No explanation why aircraft ‘jolted’ and rolled

A CARGO plane ‘jolted’ and rolled to the left twice shortly after taking off from Jersey en route to Guernsey, a report has revealed.

A West Atlantic aircraft similar to the one that was involved in the incident. Picture: Peter Frankland (30684931)
A West Atlantic aircraft similar to the one that was involved in the incident. Picture: Peter Frankland (30684931)

The incident, involving a Swedish-registered aircraft, took place in August last year but the pilots managed to land the plane safely.

An inquiry by the Air Accidents Investigation Branch into what caused the rolls was inconclusive. It was the second time in three months that the body had looked at an incident involving the plane, which also travelled off a runway after landing in Birmingham in May 2020.

Following the August incident, West Atlantic – which operates the British Aerospace plane – said it had replaced several components and that the same problems had not arisen again.

According to the AAIB report, the aircraft took off towards St Ouen’s Bay and turned north to Guernsey. There was then a sudden jolt before the plane rolled to the left, but the movement was corrected by the autopilot.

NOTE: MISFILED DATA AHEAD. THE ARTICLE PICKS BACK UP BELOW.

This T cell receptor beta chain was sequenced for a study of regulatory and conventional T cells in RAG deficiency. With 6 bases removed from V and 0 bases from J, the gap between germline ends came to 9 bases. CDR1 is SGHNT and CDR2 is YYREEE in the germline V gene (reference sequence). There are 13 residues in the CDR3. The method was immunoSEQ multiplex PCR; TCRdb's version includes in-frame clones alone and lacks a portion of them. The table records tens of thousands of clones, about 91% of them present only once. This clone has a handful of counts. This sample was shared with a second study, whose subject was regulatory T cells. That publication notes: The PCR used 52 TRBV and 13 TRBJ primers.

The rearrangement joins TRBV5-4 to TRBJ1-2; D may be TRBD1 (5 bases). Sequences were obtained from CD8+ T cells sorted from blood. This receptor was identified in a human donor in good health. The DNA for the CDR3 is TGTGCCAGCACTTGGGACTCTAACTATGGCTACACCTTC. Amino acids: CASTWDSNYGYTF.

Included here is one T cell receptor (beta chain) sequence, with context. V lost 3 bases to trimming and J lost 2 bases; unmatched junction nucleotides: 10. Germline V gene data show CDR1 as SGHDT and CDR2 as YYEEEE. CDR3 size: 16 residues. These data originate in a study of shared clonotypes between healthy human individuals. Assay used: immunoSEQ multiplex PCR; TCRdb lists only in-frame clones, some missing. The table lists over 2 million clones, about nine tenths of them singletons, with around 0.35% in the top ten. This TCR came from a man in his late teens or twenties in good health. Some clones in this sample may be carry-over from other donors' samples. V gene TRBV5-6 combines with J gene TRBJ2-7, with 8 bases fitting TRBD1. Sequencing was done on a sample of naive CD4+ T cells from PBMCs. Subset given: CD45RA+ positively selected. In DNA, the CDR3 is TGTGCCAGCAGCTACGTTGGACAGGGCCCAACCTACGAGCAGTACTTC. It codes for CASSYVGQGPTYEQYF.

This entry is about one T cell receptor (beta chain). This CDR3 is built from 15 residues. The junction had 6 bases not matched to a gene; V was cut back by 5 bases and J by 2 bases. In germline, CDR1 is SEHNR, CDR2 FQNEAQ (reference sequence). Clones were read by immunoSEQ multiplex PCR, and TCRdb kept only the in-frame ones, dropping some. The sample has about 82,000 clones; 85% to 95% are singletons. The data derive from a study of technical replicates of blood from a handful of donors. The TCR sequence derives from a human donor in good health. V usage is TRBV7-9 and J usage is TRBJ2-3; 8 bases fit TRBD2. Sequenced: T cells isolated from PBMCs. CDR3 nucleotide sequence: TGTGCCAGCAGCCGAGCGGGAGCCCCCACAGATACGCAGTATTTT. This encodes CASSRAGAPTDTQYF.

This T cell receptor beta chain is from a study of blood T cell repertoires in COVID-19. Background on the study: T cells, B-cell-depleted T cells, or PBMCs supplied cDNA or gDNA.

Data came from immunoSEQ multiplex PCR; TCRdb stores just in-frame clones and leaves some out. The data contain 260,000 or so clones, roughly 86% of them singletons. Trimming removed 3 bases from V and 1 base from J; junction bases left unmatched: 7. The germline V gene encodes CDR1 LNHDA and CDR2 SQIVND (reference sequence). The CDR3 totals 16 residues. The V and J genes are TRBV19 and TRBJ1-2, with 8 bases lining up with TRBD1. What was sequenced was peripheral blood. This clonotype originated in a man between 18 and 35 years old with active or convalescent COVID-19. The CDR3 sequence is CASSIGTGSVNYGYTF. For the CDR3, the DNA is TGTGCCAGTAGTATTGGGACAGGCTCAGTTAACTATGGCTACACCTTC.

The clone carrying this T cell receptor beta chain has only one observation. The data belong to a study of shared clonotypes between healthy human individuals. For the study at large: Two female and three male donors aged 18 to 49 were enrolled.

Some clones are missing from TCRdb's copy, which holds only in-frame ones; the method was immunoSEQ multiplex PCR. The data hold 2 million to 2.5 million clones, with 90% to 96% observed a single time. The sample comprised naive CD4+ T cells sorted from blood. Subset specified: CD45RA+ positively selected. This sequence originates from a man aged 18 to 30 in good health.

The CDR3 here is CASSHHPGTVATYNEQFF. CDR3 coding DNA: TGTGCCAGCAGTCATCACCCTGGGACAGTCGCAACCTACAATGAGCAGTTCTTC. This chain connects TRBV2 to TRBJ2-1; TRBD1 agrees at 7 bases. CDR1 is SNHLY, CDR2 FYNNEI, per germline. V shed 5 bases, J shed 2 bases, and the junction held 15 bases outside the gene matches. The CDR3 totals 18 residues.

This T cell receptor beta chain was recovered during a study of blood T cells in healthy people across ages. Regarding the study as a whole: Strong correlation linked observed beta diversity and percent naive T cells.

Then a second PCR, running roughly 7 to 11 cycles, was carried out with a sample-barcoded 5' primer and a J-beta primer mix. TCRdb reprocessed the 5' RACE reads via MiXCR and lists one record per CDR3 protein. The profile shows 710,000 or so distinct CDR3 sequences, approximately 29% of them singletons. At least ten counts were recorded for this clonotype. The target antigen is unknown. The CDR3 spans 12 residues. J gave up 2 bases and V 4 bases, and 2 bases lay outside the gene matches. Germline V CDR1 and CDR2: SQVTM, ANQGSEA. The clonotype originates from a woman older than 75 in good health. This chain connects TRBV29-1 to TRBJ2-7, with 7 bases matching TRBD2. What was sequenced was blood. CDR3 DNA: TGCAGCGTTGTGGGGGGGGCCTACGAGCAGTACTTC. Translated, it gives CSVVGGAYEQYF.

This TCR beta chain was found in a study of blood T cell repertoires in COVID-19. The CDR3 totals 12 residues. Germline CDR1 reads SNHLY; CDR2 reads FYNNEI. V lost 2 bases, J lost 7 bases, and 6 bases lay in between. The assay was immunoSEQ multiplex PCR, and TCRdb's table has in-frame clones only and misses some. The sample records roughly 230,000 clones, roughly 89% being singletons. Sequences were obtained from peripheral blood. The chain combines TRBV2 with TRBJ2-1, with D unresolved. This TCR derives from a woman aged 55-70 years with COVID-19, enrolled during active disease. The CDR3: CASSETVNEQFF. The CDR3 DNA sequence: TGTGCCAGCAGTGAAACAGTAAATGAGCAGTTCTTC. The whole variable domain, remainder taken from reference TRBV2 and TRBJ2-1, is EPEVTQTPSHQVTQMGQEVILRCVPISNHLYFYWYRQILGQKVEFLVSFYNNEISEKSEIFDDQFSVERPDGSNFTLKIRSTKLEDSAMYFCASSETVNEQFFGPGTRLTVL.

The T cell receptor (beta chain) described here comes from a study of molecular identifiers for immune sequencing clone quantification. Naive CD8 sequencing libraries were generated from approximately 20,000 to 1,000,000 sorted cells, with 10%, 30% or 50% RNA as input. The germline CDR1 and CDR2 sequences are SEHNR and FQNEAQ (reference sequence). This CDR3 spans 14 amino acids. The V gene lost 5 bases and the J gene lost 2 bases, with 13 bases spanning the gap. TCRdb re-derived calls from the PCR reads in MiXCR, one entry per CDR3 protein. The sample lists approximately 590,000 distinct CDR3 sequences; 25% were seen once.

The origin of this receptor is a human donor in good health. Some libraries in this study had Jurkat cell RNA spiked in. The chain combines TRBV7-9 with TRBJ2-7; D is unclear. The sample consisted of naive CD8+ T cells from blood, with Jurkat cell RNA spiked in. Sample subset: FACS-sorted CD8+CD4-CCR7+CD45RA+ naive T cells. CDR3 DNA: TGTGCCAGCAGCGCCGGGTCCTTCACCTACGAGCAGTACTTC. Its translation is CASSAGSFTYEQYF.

There was then a second jolt, which disengaged the aircraft’s autopilot system. The first officer took control of the aircraft and tried turning to the right but found this difficult, as the plane was ‘pushing to the left’, the report said.

In a cockpit voice recording she was heard to say: ‘I’m just giving everything I have to just hold it steady’.

The report added: ‘Extensive testing on the aircraft did not identify the cause but the operator replaced several components as a precautionary measure. Subsequent component testing found no anomalies that could be definitively associated with the incident, although it did identify issues relating to equipment maintenance and testing.’

The report continued: ‘The operator has addressed these through appropriate safety action, and they reported that there had been no recurrences since the aircraft returned to service.’

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